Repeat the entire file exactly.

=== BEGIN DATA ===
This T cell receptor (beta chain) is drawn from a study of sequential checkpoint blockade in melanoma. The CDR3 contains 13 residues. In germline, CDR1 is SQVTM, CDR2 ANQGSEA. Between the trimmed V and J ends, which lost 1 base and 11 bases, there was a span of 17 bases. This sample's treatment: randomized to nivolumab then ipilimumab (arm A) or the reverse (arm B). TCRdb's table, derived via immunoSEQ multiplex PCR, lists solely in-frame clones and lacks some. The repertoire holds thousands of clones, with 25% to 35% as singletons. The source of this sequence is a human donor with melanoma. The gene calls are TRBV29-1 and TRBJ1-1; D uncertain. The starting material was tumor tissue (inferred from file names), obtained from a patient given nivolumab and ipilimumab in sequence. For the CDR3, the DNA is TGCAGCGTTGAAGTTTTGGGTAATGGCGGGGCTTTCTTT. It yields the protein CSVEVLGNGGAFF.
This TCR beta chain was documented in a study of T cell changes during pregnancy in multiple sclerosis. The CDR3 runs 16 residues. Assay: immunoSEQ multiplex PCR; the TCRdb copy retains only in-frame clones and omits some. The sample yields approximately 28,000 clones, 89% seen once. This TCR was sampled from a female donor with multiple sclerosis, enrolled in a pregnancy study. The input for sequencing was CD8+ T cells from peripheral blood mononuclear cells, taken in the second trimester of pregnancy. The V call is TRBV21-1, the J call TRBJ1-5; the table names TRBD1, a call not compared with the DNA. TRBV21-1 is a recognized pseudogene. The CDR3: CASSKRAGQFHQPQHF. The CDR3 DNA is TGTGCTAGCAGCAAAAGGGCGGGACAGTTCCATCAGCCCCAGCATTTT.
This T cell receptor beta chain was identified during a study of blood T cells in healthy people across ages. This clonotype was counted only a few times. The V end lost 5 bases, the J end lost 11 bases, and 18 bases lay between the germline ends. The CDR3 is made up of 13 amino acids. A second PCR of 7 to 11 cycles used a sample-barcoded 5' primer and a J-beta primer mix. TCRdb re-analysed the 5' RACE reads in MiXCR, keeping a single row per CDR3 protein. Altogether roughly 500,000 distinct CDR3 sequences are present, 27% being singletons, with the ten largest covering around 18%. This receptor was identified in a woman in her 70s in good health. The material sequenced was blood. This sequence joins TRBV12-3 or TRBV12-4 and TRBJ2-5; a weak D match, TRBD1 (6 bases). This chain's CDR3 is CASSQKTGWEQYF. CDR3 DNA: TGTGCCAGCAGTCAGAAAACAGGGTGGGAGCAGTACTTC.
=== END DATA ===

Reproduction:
This T cell receptor (beta chain) is drawn from a study of sequential checkpoint blockade in melanoma. The CDR3 contains 13 residues. In germline, CDR1 is SQVTM, CDR2 ANQGSEA. Between the trimmed V and J ends, which lost 1 base and 11 bases, there was a span of 17 bases. This sample's treatment: randomized to nivolumab then ipilimumab (arm A) or the reverse (arm B). TCRdb's table, derived via immunoSEQ multiplex PCR, lists solely in-frame clones and lacks some. The repertoire holds thousands of clones, with 25% to 35% as singletons. The source of this sequence is a human donor with melanoma. The gene calls are TRBV29-1 and TRBJ1-1; D uncertain. The starting material was tumor tissue (inferred from file names), obtained from a patient given nivolumab and ipilimumab in sequence. For the CDR3, the DNA is TGCAGCGTTGAAGTTTTGGGTAATGGCGGGGCTTTCTTT. It yields the protein CSVEVLGNGGAFF.
This TCR beta chain was documented in a study of T cell changes during pregnancy in multiple sclerosis. The CDR3 runs 16 residues. Assay: immunoSEQ multiplex PCR; the TCRdb copy retains only in-frame clones and omits some. The sample yields approximately 28,000 clones, 89% seen once. This TCR was sampled from a female donor with multiple sclerosis, enrolled in a pregnancy study. The input for sequencing was CD8+ T cells from peripheral blood mononuclear cells, taken in the second trimester of pregnancy. The V call is TRBV21-1, the J call TRBJ1-5; the table names TRBD1, a call not compared with the DNA. TRBV21-1 is a recognized pseudogene. The CDR3: CASSKRAGQFHQPQHF. The CDR3 DNA is TGTGCTAGCAGCAAAAGGGCGGGACAGTTCCATCAGCCCCAGCATTTT.
This T cell receptor beta chain was identified during a study of blood T cells in healthy people across ages. This clonotype was counted only a few times. The V end lost 5 bases, the J end lost 11 bases, and 18 bases lay between the germline ends. The CDR3 is made up of 13 amino acids. A second PCR of 7 to 11 cycles used a sample-barcoded 5' primer and a J-beta primer mix. TCRdb re-analysed the 5' RACE reads in MiXCR, keeping a single row per CDR3 protein. Altogether roughly 500,000 distinct CDR3 sequences are present, 27% being singletons, with the ten largest covering around 18%. This receptor was identified in a woman in her 70s in good health. The material sequenced was blood. This sequence joins TRBV12-3 or TRBV12-4 and TRBJ2-5; a weak D match, TRBD1 (6 bases). This chain's CDR3 is CASSQKTGWEQYF. CDR3 DNA: TGTGCCAGCAGTCAGAAAACAGGGTGGGAGCAGTACTTC.